Using technology to reduce international fraud in the banking industry: case of Kenya's banking industry and use of chip and pin technology: 2004-2009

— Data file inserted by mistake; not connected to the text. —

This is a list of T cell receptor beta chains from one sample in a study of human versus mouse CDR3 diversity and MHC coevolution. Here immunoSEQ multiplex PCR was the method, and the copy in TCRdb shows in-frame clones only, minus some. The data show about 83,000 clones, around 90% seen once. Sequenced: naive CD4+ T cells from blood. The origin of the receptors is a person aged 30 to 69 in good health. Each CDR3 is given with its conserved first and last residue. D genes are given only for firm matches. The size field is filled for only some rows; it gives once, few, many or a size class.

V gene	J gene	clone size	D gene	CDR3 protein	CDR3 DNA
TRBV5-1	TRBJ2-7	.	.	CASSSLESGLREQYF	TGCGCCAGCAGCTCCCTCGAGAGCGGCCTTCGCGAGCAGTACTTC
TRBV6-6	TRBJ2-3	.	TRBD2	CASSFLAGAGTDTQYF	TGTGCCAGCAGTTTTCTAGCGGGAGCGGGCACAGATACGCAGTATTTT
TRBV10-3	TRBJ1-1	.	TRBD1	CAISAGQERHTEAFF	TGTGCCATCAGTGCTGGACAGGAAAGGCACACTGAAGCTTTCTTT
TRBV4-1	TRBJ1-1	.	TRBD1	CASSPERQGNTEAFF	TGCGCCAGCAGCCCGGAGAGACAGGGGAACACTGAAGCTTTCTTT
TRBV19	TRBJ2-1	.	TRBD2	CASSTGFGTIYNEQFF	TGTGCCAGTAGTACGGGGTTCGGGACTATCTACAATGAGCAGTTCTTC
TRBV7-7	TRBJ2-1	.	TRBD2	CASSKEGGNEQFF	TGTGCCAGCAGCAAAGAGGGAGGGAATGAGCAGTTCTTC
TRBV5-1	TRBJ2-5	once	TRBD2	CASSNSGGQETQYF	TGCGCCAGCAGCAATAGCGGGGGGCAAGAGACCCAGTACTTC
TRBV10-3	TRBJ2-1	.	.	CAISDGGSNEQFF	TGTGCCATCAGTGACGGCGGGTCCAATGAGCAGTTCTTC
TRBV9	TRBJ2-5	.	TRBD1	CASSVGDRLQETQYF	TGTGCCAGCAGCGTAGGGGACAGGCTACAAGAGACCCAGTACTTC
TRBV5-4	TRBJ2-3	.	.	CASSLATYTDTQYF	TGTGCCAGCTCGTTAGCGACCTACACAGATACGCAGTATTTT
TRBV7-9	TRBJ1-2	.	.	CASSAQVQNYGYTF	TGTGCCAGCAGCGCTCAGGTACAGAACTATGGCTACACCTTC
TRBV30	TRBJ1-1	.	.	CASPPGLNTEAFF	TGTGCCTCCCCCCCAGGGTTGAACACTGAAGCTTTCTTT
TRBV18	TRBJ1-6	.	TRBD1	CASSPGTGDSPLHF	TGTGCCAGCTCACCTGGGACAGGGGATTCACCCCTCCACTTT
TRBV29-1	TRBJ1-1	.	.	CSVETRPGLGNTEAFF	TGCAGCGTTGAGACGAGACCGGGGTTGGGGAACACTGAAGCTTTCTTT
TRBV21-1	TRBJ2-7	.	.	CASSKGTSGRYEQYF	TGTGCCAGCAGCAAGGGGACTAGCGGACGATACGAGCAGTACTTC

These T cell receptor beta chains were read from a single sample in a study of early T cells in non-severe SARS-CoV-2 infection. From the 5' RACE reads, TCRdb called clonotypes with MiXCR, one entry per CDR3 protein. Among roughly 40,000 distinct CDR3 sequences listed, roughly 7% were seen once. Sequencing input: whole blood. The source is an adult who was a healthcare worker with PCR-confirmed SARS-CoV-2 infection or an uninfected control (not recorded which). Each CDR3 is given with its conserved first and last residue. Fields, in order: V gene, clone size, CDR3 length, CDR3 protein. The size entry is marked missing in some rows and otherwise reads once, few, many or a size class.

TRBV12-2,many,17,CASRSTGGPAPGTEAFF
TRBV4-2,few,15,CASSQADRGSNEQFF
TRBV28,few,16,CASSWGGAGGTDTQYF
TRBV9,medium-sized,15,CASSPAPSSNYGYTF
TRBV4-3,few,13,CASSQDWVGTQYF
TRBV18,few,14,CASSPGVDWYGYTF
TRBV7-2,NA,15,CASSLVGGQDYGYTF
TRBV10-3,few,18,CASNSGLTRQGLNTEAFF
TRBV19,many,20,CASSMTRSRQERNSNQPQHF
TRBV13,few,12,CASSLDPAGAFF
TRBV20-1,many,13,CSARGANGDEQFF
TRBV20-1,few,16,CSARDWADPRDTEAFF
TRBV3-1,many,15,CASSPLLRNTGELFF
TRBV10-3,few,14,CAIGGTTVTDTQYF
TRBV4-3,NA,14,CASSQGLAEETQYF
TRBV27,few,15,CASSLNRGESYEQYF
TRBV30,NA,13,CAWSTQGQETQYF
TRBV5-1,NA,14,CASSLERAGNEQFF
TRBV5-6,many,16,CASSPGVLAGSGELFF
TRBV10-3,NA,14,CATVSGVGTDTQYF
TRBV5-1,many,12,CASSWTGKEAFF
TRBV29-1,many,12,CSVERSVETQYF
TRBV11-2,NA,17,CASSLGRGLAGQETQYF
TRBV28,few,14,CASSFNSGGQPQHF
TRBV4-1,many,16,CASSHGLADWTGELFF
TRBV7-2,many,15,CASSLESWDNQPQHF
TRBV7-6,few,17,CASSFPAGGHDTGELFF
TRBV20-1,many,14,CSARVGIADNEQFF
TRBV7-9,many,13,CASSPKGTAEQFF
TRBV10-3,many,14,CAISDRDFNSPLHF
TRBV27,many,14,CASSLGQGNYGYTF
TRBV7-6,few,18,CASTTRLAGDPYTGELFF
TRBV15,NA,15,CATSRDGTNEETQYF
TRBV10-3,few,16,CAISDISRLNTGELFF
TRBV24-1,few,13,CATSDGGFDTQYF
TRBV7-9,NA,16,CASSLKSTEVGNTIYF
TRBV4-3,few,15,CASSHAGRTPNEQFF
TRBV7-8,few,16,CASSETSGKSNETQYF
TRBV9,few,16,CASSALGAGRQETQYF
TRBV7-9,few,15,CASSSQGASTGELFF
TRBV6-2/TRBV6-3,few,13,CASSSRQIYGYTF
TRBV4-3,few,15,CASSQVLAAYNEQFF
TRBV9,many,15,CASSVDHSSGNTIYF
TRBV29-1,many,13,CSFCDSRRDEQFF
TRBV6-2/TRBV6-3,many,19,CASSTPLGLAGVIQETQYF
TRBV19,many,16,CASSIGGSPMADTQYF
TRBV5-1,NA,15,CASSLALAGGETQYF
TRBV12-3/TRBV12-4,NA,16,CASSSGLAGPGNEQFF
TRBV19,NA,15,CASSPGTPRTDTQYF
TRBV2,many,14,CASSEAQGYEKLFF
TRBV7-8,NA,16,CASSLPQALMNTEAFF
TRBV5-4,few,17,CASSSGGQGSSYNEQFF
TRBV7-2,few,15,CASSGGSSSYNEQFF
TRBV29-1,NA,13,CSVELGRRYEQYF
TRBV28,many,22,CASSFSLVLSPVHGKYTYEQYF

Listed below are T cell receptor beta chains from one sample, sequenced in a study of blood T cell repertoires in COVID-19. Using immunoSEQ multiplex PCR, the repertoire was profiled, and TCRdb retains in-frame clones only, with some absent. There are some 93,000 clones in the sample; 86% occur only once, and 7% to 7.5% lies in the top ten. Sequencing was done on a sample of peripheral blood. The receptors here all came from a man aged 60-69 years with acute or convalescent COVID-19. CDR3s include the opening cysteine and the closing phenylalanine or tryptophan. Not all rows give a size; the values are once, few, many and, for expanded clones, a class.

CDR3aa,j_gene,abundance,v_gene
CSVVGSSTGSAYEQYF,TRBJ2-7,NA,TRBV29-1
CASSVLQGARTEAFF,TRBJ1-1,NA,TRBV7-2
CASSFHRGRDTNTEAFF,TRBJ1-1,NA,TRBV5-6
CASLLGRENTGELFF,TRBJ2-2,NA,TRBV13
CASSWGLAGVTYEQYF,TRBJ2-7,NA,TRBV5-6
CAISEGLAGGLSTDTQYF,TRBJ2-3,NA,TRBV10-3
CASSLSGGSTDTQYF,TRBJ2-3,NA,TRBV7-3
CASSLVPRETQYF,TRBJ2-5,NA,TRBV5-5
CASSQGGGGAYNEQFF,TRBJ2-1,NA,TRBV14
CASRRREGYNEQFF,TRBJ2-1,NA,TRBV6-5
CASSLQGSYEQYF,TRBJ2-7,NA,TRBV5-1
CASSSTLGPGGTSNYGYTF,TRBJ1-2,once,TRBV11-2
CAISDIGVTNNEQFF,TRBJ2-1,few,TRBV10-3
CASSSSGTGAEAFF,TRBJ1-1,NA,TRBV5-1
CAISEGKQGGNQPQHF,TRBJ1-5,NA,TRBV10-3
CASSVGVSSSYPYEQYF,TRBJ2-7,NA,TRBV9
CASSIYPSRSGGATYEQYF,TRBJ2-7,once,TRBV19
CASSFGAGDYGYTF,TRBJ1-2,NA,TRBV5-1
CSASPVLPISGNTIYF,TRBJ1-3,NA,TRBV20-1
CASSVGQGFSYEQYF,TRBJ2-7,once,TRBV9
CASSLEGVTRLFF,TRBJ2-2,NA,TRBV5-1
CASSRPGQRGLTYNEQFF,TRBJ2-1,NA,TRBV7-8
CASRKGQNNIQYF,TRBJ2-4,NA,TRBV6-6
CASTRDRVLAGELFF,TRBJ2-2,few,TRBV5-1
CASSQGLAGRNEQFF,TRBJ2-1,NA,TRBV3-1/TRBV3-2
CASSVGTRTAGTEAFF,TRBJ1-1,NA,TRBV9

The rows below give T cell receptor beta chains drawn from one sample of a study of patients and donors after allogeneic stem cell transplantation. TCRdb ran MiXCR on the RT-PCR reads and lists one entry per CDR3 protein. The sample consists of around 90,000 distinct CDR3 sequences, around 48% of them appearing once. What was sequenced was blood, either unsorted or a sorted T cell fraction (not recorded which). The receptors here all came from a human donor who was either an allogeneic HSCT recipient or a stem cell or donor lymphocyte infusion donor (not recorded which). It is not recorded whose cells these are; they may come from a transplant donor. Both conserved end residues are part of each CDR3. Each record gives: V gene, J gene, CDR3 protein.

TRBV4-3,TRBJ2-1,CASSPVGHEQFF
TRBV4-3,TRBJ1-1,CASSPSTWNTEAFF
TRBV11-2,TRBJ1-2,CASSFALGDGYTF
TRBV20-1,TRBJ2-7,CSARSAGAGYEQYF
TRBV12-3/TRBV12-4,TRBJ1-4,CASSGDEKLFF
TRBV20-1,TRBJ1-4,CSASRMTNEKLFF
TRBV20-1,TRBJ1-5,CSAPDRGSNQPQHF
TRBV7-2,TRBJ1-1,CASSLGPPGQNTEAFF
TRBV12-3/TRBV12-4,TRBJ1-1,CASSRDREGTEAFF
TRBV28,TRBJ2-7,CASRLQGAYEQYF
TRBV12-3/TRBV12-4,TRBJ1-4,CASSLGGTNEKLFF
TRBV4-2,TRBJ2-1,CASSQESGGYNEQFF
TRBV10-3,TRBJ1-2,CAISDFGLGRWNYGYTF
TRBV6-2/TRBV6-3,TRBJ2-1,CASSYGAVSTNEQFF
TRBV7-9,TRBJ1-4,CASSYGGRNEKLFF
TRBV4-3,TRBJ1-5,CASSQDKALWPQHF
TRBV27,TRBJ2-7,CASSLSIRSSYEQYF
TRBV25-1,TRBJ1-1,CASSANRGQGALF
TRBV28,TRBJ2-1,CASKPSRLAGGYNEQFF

A fraudster walks into a store with the intent of stealing merchandise or committing credit card fraud. However, the store has technology and best practices in place making it difficult and dangerous for the fraudster to carry out the crime. The thief decides to move on to an easier target and this scenario is continually playing out on a global level as more countries are converting from the old magnetic stripe technology to the more advanced chip and PIN technology. The fraudsters will find it more difficult to steal from countries where retailers have converted to the EMV standard 'chip and PIN technology' meaning they are searching elsewhere for an easy pick. The fraudsters are professionals who will continue to find ways of committing fraud despite the barriers and will naturally flow towards and through the path of least resistance. The countries that are yet to adopt the chip and PIN technology are their main targets since it is easier to commit fraud using a magnetic stripe card than with a chip and PIN card. The credit and debit card business has served the banking industry for over 20 years and has been experiencing high incidences of card fraud resulting in huge losses. The trends in card fraud show that it is migrating from countries using chip and PIN technology to those that have not yet adopted the technology. The problem of fraud has reached a point where the industry may be in jeopardy as fraudsters are improving their techniques of breaking through the security features and systems. Research shows that better security features such as EMV on ATM machines and point of sale terminals and chip and PIN cards would help in reducing the fraud cases by eliminating counterfeit fraud. A chip addresses and minimizes the risk that a credit card can be fraudulent and nearly a bilIion chip and PIN cards have been issued worldwide. The objectives of the study was to examine the use of chip and PIN technology in the banking sector by establishing the nature and extent of card fraud, accessing the impacts of the technology on fraud and the level of awareness in the banking industry and among the policy makers. The finding revealed that chip and PlN technology has helped to reduce card fraud in countries that have adopted the technology, however very few commercial banks in Kenya have adopted the technology. The banks sighted the high investment cost as a setback despite the numerous counterfeit cards being used on their payment systems that result to losses from chargeback's received from issuing banks. There is need to Create more awareness on the benefits of technology in minimizing fraud losses in the industry as the fraudsters are now targeting countries such as Kenya that are still using the magnetic stripe technology. In addition, the optic fibre cables that have landed in Kenya recently have exposed the country to international hackers who are highly sophisticated in using sensitive information from firms. A complete overhaul of the systems currently in use is encouraged if banks are to avoid potential losses.